Every year at SWAIA Indian Market, it seems that I am fascinated by another genre. This year, it was bead and quillwork. Having discovered this past year that my heritage may very well include an Eastern Woodlands tribal background probably has something to do with it. Additionally, the artistic vision and discipline of these artists is amazing to me. Naturally, I was instantly drawn to the work of Emil Her Many Horses.
When Emil is not working full-time as a curator at the National Museum of the American Indian in Washington, D.C., he spends the remainder of his day working on stunning pieces of art for Indian art markets around the country including SWAIA Indian Market. Born and raised on the Rosebud Sioux Reservation in South Dakota, Emil is a member of the Oglala Lakota tribe. He began learning bead and quillwork when he was in junior high school. He saw an item that he wanted to purchase, but could not afford it, so he decided to make it instead. By enlisting tribal women to work patiently with him until he, in their estimation, had exceeded the quality of their work, he mustered the confidence to secure his fate as an artist.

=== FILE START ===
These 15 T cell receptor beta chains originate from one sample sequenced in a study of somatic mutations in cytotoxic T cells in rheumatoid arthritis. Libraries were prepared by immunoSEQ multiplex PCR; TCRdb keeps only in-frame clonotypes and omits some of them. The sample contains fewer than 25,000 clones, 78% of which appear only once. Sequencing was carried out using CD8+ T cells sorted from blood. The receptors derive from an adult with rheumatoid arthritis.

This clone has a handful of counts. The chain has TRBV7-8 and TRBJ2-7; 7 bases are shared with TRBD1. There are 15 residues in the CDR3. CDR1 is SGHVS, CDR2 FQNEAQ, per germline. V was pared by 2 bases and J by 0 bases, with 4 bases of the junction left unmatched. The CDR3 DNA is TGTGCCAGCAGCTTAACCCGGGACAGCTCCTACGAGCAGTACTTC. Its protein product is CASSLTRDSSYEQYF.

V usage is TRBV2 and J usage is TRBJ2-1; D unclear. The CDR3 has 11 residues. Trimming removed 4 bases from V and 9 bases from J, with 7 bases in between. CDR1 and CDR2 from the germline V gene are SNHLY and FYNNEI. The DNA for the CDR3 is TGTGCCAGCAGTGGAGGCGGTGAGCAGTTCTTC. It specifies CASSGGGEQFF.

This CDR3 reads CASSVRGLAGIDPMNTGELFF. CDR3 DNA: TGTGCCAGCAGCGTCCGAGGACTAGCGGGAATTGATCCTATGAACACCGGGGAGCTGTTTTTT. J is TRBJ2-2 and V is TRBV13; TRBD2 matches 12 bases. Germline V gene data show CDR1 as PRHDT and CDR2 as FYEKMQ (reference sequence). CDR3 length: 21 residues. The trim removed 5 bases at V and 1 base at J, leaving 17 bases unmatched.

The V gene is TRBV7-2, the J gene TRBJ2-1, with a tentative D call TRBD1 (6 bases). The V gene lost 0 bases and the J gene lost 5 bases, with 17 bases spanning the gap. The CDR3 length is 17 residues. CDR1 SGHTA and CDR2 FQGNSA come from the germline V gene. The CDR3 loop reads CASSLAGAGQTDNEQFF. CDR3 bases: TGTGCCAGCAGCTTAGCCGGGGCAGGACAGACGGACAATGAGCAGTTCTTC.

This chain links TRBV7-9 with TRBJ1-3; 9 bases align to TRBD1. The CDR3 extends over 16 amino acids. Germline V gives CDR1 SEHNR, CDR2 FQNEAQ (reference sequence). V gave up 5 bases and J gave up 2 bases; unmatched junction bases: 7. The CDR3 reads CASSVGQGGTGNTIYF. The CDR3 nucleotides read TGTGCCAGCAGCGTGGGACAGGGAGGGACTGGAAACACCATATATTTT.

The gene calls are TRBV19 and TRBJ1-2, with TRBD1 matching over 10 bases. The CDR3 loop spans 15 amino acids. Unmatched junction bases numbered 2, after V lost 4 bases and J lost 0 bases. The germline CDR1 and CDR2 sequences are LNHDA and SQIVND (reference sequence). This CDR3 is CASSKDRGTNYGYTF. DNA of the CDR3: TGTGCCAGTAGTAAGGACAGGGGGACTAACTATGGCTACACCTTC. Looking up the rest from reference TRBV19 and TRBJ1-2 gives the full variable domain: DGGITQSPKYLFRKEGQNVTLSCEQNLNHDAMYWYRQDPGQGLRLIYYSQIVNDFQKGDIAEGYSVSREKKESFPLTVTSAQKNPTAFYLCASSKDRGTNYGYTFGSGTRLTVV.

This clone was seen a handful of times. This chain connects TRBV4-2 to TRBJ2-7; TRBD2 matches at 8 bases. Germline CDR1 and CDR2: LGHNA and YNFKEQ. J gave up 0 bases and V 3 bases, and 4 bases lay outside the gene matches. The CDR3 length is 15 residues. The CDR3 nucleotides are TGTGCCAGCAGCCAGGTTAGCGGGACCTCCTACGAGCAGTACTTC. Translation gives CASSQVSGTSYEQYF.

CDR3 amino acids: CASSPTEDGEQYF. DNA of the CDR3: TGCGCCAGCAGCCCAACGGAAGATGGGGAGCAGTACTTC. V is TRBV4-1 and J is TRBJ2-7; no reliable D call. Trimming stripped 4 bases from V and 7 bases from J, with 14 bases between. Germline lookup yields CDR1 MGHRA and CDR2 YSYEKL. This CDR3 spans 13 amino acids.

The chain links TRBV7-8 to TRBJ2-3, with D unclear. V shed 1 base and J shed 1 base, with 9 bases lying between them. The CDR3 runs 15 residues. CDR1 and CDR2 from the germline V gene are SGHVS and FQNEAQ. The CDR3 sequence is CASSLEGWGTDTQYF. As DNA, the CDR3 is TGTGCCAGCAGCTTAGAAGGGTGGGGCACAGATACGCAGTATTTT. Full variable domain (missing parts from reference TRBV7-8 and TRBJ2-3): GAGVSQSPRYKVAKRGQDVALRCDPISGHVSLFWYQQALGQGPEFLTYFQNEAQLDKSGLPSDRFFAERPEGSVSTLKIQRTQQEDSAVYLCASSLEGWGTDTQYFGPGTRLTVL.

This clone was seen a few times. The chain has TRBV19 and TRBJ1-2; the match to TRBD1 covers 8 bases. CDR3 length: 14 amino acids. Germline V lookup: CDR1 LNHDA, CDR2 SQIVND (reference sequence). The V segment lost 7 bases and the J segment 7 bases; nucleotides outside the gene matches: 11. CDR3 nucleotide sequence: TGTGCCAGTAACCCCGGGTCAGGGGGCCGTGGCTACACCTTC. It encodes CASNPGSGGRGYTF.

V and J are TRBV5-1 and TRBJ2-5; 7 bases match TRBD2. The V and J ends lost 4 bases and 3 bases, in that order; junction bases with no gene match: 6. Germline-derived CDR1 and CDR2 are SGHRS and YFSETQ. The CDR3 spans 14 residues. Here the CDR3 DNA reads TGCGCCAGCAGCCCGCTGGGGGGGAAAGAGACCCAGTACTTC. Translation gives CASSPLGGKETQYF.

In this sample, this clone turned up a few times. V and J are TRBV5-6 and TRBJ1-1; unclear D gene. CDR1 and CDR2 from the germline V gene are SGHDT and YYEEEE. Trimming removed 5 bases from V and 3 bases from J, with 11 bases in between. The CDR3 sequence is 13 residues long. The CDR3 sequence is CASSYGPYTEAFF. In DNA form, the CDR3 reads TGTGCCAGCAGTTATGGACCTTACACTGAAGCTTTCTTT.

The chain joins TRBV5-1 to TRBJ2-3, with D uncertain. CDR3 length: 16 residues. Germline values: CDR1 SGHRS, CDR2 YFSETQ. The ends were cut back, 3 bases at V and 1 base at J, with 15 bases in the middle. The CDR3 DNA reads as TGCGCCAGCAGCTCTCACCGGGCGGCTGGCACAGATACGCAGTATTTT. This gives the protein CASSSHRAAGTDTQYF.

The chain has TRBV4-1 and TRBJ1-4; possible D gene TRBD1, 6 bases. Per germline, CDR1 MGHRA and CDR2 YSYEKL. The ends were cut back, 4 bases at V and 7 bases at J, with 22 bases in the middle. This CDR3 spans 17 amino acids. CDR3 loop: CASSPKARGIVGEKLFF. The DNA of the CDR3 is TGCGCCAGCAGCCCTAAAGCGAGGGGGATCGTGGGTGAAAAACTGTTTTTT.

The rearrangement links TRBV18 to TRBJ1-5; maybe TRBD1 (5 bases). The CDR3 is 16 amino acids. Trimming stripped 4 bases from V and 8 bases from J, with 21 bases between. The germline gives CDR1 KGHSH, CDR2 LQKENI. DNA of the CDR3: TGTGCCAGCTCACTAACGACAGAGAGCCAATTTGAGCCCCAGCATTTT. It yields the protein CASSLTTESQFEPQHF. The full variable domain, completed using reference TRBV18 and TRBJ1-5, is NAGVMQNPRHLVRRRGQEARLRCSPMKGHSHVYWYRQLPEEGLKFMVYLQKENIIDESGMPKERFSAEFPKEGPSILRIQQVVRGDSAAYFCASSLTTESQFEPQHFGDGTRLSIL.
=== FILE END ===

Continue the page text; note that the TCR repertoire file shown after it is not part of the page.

Emil finds nontraditional “exotic” items that made their way onto reservations in bygone days fascinating. As his submission piece for the 2011 SWAIA Indian Market, and in celebration of the work of his predecessors, he chose to transform a vintage phonograph by decorating the horn with beads in the Eastern Sioux floral style. It is inspired by a similar phonograph found in the Denver Art Museum which is rendered with porcupine quills.
He was kind enough to talk to me about his work, how he learned bead and quillwork, and how what was once considered to be women’s work was ultimately embraced by men as well.
Watch my interview with Emil Her Many Horses HERE: